Developed Market GDP

Michael Rudd, CFA | President, CEO and Portfolio Manager

This week, we were able to get a preliminary picture of the economic impact of the pandemic from governments around the world with the release of Gross Domestic Product (GDP) data. GDP is an interesting measure but, by its nature, is backward looking and usually not a very good input in determining our view of the individual companies that we invest in. We would not normally spend much time in this note (or in our Investment Committee) discussing GDP, but because of the current situation and the quick change to the global economy, we thought it useful to discuss the reports this week.

Data was released for parts of Europe and North America. There seems to be a uniform split between different parts of the economy across all countries. Retail services and commercial investment have taken a serious hit during the shutdown, but goods consumption and residential investment has held up. This does make sense given the pattern of behavior change: we are buying groceries and staying home, instead of going to restaurants and traveling. The same for commercial and residential investment, people are still building and renovating houses, while businesses have stopped that type of activity.

  • Figure 1 presents Gross Domestic Product data for select European countries, the United States and Canada. We had to do some adjustments to make the numbers comparable, as not all countries release their data the same way.
  • The green lines are from Europe. They look a little worse because the pandemic started there earlier, so a larger portion of the quarter is representative of the effects of mitigation policies implemented by governments.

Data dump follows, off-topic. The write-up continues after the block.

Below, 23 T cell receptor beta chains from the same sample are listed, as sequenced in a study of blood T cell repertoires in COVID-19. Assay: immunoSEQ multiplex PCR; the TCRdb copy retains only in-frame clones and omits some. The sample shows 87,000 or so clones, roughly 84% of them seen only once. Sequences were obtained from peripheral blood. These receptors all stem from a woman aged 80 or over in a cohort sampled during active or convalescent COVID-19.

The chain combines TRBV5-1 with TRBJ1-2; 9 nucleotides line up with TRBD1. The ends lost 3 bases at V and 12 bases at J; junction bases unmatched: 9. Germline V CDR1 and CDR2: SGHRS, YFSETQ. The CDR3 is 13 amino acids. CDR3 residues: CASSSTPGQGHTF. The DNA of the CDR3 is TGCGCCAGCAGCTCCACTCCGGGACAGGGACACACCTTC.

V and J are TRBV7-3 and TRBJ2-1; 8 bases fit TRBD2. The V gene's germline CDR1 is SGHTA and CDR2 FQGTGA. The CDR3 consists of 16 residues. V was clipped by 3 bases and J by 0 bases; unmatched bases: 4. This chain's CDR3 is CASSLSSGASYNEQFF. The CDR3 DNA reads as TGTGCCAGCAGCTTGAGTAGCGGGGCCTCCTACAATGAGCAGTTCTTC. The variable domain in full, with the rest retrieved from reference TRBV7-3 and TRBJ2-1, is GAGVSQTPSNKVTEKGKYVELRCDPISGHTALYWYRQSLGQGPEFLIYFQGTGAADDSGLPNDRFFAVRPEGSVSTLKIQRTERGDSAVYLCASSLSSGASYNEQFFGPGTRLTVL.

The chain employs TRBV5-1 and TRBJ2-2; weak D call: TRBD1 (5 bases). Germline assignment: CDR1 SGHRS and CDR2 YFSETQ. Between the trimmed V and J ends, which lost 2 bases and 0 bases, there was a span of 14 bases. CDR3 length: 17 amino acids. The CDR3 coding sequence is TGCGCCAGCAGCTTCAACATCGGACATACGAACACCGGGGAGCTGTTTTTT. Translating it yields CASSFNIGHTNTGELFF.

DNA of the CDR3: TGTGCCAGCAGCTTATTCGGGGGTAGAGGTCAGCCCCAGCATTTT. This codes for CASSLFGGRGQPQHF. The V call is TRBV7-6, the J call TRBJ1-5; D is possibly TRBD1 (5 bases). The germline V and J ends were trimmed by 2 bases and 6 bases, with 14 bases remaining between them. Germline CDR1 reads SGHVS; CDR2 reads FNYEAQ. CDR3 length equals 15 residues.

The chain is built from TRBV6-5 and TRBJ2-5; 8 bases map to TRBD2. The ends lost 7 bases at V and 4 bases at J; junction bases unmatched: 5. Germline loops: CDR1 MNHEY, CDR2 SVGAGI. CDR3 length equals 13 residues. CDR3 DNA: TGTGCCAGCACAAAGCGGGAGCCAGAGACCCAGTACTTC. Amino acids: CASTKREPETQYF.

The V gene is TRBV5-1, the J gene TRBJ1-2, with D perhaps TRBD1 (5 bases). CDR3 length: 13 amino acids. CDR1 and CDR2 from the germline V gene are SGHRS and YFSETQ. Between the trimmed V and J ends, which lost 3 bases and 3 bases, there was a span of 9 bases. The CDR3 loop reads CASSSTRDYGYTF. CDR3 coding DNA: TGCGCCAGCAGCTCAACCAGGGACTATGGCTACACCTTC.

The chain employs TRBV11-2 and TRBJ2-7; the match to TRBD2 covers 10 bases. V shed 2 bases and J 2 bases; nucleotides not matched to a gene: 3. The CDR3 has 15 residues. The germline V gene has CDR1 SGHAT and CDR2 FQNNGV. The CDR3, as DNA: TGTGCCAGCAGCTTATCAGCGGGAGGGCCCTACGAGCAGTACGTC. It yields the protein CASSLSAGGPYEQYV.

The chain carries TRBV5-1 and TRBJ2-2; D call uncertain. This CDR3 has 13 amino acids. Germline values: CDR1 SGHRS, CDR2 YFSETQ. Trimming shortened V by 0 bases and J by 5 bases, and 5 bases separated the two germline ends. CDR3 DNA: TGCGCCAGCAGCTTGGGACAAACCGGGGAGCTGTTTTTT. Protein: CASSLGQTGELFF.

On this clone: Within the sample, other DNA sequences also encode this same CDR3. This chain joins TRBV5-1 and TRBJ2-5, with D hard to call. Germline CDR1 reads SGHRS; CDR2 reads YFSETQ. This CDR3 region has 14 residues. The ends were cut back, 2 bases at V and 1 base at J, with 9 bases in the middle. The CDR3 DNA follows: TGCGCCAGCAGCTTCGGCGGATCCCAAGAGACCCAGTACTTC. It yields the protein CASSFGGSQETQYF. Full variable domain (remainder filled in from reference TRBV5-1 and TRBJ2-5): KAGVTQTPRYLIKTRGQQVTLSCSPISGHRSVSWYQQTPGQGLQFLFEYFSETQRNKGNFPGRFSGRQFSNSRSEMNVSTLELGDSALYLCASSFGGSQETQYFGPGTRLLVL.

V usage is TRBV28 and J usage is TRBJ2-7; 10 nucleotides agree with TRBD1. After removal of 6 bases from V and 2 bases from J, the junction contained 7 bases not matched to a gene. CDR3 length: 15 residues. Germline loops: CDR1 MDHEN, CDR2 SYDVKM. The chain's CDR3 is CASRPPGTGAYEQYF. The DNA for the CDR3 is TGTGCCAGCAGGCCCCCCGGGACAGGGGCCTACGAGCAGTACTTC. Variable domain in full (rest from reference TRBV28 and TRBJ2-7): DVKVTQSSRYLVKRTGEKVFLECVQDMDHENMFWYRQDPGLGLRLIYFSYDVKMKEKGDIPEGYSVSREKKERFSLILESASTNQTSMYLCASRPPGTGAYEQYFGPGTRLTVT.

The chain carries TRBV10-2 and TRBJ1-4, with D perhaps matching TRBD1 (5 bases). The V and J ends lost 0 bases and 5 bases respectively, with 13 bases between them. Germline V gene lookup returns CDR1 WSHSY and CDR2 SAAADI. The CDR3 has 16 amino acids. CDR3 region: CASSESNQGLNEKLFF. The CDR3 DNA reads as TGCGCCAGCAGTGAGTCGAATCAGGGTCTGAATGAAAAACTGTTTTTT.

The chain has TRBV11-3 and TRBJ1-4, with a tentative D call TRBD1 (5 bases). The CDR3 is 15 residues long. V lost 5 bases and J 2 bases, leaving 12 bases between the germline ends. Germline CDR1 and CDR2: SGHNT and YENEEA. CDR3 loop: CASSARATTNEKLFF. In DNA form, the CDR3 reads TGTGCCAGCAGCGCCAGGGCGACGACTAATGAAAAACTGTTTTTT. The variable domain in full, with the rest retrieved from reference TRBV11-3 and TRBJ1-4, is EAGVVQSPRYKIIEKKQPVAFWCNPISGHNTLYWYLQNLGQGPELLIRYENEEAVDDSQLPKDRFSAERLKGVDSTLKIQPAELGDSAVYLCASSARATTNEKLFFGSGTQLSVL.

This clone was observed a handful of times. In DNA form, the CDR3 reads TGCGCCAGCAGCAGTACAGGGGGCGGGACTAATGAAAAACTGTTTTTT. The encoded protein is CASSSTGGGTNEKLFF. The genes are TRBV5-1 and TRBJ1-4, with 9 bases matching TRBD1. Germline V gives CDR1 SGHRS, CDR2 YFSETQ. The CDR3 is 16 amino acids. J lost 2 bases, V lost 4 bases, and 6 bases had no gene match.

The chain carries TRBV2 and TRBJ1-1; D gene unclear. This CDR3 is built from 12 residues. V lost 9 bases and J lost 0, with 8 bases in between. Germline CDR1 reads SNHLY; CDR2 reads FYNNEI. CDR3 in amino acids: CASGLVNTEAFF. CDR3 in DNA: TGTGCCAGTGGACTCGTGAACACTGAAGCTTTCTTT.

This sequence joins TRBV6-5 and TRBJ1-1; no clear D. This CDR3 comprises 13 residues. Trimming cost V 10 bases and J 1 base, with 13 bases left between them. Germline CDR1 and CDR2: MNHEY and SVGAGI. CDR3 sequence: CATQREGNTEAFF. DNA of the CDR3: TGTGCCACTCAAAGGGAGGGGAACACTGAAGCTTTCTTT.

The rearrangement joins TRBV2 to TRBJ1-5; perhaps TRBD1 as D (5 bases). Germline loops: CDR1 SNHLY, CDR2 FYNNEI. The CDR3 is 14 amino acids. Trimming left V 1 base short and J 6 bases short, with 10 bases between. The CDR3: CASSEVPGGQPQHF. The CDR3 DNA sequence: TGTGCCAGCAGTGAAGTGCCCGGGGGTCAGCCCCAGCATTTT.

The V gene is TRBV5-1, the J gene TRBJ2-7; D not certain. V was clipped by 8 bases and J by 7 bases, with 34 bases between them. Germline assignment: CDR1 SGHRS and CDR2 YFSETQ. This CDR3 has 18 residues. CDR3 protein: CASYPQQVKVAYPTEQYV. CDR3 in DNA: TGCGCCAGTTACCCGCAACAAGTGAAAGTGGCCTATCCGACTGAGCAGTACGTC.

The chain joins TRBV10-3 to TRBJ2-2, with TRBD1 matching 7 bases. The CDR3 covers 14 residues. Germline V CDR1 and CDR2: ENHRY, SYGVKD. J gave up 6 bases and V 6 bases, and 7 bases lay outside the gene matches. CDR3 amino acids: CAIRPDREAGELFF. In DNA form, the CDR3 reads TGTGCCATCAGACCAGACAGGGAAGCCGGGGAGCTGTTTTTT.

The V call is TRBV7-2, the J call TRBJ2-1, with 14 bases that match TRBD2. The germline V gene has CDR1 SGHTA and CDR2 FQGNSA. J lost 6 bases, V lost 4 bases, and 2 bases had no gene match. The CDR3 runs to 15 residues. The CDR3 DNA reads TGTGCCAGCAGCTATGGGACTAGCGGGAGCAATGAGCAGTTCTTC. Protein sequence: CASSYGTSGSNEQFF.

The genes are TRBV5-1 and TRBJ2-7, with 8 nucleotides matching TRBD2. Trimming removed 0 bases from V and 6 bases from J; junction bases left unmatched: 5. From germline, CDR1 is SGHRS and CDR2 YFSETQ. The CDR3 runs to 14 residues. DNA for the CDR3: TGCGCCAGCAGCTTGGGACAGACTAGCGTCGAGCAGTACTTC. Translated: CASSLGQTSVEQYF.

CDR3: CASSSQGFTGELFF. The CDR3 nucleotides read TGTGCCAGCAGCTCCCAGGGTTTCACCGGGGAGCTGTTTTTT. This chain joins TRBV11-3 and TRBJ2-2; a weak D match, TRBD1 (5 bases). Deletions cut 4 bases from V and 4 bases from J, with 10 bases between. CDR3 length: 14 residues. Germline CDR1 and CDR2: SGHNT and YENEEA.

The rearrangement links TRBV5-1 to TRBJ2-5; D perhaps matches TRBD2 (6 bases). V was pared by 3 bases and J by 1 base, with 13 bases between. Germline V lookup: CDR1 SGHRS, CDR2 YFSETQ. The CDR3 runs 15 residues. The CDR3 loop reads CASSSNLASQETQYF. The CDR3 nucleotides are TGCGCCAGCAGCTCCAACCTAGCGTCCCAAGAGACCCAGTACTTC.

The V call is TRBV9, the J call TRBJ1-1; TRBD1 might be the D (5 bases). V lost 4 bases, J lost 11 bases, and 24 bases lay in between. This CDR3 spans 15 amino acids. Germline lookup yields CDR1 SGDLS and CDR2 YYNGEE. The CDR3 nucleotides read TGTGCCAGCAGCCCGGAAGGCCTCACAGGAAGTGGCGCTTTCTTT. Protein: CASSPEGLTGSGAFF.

• The blue lines are Canada and the US. It appears that Canada looks very similar to the US at this point. That does make sense given our reliance on manufacturing for the US economy and our exposure to commodities, which have experienced significant impact. One item to note about the US is the drop in personal consumption. The consumer is approximately 70% of the US economy and its year-on-year growth is at a 40-year low, so this was, and will continue to be, a major driver.

“This means that” because Q1 represents only a partial impact of mitigation policies, we should expect Q2 to be worse. In our Investment Committee this week, we concluded that Q2 is already reflected in financial markets. The real question from an investment perspective is: What does Q3 look like? At this point, no one knows the answer to that question.

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